The Football Association has hired two high-profile consultants to work on England's 2018 World Cup bid.
Wembley is the likely venue for the final should the bid be successful
It has recruited Markus Siegler, Fifa's former director of communications, and Peter Hargitay, the special advisor to Fifa president Sepp Blatter.
Siegler, is a 49-year-old Swiss, who left Fifa after 12 years in September, while the Hungarian-born Hargitay will end his work for Blatter next month.
"It's very important we have such international experience," said the FA.
Siegler was appointed Fifa's director of communications, an executive director of Fifa and member of the Fifa management board in July 2002.
Hargitay and Siegler have set up a lobbying company, the European Consultancy Network, the firm which the FA awarded the contract to.
In an interview with the Financial Times earlier this month, Hargitay said: "Forget marketing, forget promotion. The target audience is not the world.
"The executive committee of Fifa is 24 men, one of whom is Sepp Blatter. And these 24 men award the World Cup.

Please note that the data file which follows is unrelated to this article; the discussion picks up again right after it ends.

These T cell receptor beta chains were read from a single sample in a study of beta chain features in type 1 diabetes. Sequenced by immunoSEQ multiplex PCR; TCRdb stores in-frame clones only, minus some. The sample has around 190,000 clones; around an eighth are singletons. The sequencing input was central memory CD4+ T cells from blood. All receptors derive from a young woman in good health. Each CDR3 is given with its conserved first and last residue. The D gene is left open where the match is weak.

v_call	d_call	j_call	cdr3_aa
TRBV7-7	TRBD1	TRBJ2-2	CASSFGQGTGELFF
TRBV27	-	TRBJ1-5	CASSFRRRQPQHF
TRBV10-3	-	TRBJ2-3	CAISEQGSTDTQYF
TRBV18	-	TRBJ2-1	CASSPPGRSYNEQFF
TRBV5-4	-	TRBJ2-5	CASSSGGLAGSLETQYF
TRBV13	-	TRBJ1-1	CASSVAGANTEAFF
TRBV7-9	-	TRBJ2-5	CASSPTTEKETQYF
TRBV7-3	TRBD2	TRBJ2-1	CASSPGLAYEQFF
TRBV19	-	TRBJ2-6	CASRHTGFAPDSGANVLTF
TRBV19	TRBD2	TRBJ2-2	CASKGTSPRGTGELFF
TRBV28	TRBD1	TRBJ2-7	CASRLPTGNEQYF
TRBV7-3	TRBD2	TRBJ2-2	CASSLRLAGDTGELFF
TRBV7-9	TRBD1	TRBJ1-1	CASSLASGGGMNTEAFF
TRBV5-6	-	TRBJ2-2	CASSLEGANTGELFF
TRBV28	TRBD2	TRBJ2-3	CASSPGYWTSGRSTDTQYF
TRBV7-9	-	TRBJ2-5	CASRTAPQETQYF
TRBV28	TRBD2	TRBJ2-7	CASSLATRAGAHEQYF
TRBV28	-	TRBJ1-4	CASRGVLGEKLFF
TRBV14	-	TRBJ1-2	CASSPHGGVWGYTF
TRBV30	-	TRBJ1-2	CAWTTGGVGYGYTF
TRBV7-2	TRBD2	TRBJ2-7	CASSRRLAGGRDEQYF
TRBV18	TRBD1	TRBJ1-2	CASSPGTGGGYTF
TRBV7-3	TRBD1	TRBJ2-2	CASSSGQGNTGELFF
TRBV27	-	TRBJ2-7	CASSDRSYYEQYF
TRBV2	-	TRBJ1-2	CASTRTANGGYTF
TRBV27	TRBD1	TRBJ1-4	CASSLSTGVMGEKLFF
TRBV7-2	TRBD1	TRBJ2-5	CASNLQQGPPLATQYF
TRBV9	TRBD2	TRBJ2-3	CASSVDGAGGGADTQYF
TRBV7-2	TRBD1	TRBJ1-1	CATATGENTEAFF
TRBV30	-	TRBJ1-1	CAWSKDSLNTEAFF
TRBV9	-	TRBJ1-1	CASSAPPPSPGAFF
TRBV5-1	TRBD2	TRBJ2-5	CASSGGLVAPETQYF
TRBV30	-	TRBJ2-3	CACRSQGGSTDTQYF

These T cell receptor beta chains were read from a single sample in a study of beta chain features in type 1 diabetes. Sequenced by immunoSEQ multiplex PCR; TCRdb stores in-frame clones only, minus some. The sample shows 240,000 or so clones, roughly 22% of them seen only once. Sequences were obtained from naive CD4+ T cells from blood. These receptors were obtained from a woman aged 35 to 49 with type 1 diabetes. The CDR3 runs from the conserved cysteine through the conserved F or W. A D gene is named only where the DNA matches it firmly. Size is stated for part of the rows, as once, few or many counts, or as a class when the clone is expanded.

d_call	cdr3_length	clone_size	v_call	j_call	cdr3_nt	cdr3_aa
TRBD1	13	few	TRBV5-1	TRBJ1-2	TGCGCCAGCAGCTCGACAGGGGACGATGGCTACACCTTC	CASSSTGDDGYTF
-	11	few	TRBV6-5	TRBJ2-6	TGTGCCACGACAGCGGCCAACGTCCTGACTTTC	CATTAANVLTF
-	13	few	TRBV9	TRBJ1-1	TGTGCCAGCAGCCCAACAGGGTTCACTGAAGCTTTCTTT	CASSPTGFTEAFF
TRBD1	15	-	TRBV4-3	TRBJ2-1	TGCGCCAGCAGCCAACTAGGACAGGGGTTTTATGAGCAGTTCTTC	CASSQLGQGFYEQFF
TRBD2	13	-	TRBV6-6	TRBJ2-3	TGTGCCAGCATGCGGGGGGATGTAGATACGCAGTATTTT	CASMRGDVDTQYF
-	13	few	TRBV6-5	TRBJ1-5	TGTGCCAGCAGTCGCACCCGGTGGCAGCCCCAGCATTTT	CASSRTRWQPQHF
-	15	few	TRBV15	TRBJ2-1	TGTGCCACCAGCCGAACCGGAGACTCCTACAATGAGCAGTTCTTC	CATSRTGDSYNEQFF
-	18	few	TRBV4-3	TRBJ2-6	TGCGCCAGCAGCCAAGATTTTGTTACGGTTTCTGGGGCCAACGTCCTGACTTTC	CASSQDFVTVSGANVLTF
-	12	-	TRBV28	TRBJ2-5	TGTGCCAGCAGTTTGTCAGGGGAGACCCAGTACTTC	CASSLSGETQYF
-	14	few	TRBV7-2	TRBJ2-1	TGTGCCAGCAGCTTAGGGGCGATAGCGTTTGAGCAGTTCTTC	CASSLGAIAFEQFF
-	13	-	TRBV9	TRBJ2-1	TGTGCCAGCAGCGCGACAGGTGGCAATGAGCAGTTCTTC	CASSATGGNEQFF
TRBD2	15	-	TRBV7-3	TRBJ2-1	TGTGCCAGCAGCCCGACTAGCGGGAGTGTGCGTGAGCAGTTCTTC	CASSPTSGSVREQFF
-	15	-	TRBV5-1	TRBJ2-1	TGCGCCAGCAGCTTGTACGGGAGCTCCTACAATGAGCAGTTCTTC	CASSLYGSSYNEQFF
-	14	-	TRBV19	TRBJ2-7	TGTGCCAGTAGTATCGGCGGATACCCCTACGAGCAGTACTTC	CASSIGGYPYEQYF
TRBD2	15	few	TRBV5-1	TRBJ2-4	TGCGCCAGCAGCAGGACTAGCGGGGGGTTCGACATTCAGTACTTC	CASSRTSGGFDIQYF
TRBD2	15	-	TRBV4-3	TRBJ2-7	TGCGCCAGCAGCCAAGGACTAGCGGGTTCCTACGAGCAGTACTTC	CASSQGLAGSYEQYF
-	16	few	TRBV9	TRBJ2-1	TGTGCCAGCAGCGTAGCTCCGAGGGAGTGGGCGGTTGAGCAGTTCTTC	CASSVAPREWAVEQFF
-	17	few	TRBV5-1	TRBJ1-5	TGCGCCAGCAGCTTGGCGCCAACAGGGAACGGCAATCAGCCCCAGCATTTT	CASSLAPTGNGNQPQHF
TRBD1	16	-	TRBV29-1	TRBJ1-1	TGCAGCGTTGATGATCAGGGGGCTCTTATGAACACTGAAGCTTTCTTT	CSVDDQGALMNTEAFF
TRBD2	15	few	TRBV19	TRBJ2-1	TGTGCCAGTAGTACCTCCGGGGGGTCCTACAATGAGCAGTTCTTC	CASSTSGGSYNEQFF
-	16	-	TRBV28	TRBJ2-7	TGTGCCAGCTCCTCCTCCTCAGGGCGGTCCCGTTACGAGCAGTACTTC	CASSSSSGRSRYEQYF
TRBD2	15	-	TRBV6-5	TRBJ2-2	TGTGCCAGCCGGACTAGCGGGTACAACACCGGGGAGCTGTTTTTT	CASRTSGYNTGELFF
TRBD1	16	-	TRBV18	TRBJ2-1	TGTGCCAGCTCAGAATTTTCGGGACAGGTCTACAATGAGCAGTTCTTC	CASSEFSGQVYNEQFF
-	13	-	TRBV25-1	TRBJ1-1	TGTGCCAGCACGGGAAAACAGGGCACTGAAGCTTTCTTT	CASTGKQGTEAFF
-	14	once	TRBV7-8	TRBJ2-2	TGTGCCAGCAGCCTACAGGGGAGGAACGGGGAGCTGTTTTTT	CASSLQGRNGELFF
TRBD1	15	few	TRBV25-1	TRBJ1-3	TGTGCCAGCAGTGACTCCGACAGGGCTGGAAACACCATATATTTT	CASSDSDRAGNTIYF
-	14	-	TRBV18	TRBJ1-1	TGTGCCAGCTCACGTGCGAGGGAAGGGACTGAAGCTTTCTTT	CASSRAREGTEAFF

"It's very important, you know, to be close to Blatter, to make sure he values the bid that comes his way.
"I don't think that in the consulting business anybody has better access and better knowledge of the 24 men than Markus and me.
"We have built a level of trust with a lot of them. Over the years you develop, you might even say, friendships."
England will face strong competition to host the event, with Australia, China, Russia, United States, Belgium and the Netherlands, and Mexico all interested.
Bids need to be officially submitted by 2009, with Fifa's executive committee due to make a decision on the host nation in October 2011.
England memorably hosted the World Cup once before in 1966, claiming their sole triumph in the tournament by beating West Germany 4-2 in the final.